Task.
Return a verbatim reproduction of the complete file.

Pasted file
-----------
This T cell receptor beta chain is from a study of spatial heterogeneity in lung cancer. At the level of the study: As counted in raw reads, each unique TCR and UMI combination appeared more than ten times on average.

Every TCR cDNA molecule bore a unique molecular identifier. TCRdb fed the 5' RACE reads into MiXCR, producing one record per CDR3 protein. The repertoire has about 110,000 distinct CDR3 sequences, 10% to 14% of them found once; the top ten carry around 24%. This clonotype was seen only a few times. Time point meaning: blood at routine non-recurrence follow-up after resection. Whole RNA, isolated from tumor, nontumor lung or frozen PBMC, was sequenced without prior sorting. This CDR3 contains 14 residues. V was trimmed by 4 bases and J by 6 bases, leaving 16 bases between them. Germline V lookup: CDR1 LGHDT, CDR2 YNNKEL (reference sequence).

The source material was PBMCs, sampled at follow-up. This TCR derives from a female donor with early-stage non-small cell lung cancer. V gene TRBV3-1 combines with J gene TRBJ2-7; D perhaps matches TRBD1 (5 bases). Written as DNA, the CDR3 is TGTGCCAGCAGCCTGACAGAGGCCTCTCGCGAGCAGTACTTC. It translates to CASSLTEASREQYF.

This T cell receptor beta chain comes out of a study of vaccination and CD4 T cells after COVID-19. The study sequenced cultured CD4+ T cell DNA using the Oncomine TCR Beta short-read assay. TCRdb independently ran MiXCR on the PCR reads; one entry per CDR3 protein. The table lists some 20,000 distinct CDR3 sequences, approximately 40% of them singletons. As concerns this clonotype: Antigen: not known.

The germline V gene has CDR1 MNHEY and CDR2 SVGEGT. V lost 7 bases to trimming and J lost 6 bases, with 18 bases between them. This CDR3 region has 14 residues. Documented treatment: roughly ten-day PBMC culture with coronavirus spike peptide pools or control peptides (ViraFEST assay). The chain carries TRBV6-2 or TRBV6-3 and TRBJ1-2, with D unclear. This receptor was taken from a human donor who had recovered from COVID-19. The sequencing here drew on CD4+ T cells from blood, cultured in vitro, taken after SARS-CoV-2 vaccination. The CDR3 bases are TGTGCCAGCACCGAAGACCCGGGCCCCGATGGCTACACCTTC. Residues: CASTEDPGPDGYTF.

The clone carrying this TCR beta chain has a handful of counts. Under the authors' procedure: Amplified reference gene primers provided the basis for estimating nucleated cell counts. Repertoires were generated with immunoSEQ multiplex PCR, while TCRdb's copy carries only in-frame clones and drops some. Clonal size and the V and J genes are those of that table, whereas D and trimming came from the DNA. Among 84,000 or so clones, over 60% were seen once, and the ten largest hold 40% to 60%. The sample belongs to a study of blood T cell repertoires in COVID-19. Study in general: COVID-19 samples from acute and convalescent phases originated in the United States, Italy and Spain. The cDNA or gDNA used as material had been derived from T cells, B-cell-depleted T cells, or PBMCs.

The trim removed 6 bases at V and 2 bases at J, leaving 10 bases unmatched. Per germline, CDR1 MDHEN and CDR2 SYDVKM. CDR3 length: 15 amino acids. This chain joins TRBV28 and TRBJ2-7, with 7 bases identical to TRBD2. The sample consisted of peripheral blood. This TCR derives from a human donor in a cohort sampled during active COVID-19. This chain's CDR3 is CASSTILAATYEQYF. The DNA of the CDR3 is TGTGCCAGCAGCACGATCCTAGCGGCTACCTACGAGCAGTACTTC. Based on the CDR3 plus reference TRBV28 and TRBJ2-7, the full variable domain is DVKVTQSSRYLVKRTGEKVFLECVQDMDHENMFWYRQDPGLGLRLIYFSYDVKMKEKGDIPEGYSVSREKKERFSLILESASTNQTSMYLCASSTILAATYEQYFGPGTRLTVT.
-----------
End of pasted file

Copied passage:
This T cell receptor beta chain is from a study of spatial heterogeneity in lung cancer. At the level of the study: As counted in raw reads, each unique TCR and UMI combination appeared more than ten times on average.

Every TCR cDNA molecule bore a unique molecular identifier. TCRdb fed the 5' RACE reads into MiXCR, producing one record per CDR3 protein. The repertoire has about 110,000 distinct CDR3 sequences, 10% to 14% of them found once; the top ten carry around 24%. This clonotype was seen only a few times. Time point meaning: blood at routine non-recurrence follow-up after resection. Whole RNA, isolated from tumor, nontumor lung or frozen PBMC, was sequenced without prior sorting. This CDR3 contains 14 residues. V was trimmed by 4 bases and J by 6 bases, leaving 16 bases between them. Germline V lookup: CDR1 LGHDT, CDR2 YNNKEL (reference sequence).

The source material was PBMCs, sampled at follow-up. This TCR derives from a female donor with early-stage non-small cell lung cancer. V gene TRBV3-1 combines with J gene TRBJ2-7; D perhaps matches TRBD1 (5 bases). Written as DNA, the CDR3 is TGTGCCAGCAGCCTGACAGAGGCCTCTCGCGAGCAGTACTTC. It translates to CASSLTEASREQYF.

This T cell receptor beta chain comes out of a study of vaccination and CD4 T cells after COVID-19. The study sequenced cultured CD4+ T cell DNA using the Oncomine TCR Beta short-read assay. TCRdb independently ran MiXCR on the PCR reads; one entry per CDR3 protein. The table lists some 20,000 distinct CDR3 sequences, approximately 40% of them singletons. As concerns this clonotype: Antigen: not known.

The germline V gene has CDR1 MNHEY and CDR2 SVGEGT. V lost 7 bases to trimming and J lost 6 bases, with 18 bases between them. This CDR3 region has 14 residues. Documented treatment: roughly ten-day PBMC culture with coronavirus spike peptide pools or control peptides (ViraFEST assay). The chain carries TRBV6-2 or TRBV6-3 and TRBJ1-2, with D unclear. This receptor was taken from a human donor who had recovered from COVID-19. The sequencing here drew on CD4+ T cells from blood, cultured in vitro, taken after SARS-CoV-2 vaccination. The CDR3 bases are TGTGCCAGCACCGAAGACCCGGGCCCCGATGGCTACACCTTC. Residues: CASTEDPGPDGYTF.

The clone carrying this TCR beta chain has a handful of counts. Under the authors' procedure: Amplified reference gene primers provided the basis for estimating nucleated cell counts. Repertoires were generated with immunoSEQ multiplex PCR, while TCRdb's copy carries only in-frame clones and drops some. Clonal size and the V and J genes are those of that table, whereas D and trimming came from the DNA. Among 84,000 or so clones, over 60% were seen once, and the ten largest hold 40% to 60%. The sample belongs to a study of blood T cell repertoires in COVID-19. Study in general: COVID-19 samples from acute and convalescent phases originated in the United States, Italy and Spain. The cDNA or gDNA used as material had been derived from T cells, B-cell-depleted T cells, or PBMCs.

The trim removed 6 bases at V and 2 bases at J, leaving 10 bases unmatched. Per germline, CDR1 MDHEN and CDR2 SYDVKM. CDR3 length: 15 amino acids. This chain joins TRBV28 and TRBJ2-7, with 7 bases identical to TRBD2. The sample consisted of peripheral blood. This TCR derives from a human donor in a cohort sampled during active COVID-19. This chain's CDR3 is CASSTILAATYEQYF. The DNA of the CDR3 is TGTGCCAGCAGCACGATCCTAGCGGCTACCTACGAGCAGTACTTC. Based on the CDR3 plus reference TRBV28 and TRBJ2-7, the full variable domain is DVKVTQSSRYLVKRTGEKVFLECVQDMDHENMFWYRQDPGLGLRLIYFSYDVKMKEKGDIPEGYSVSREKKERFSLILESASTNQTSMYLCASSTILAATYEQYFGPGTRLTVT.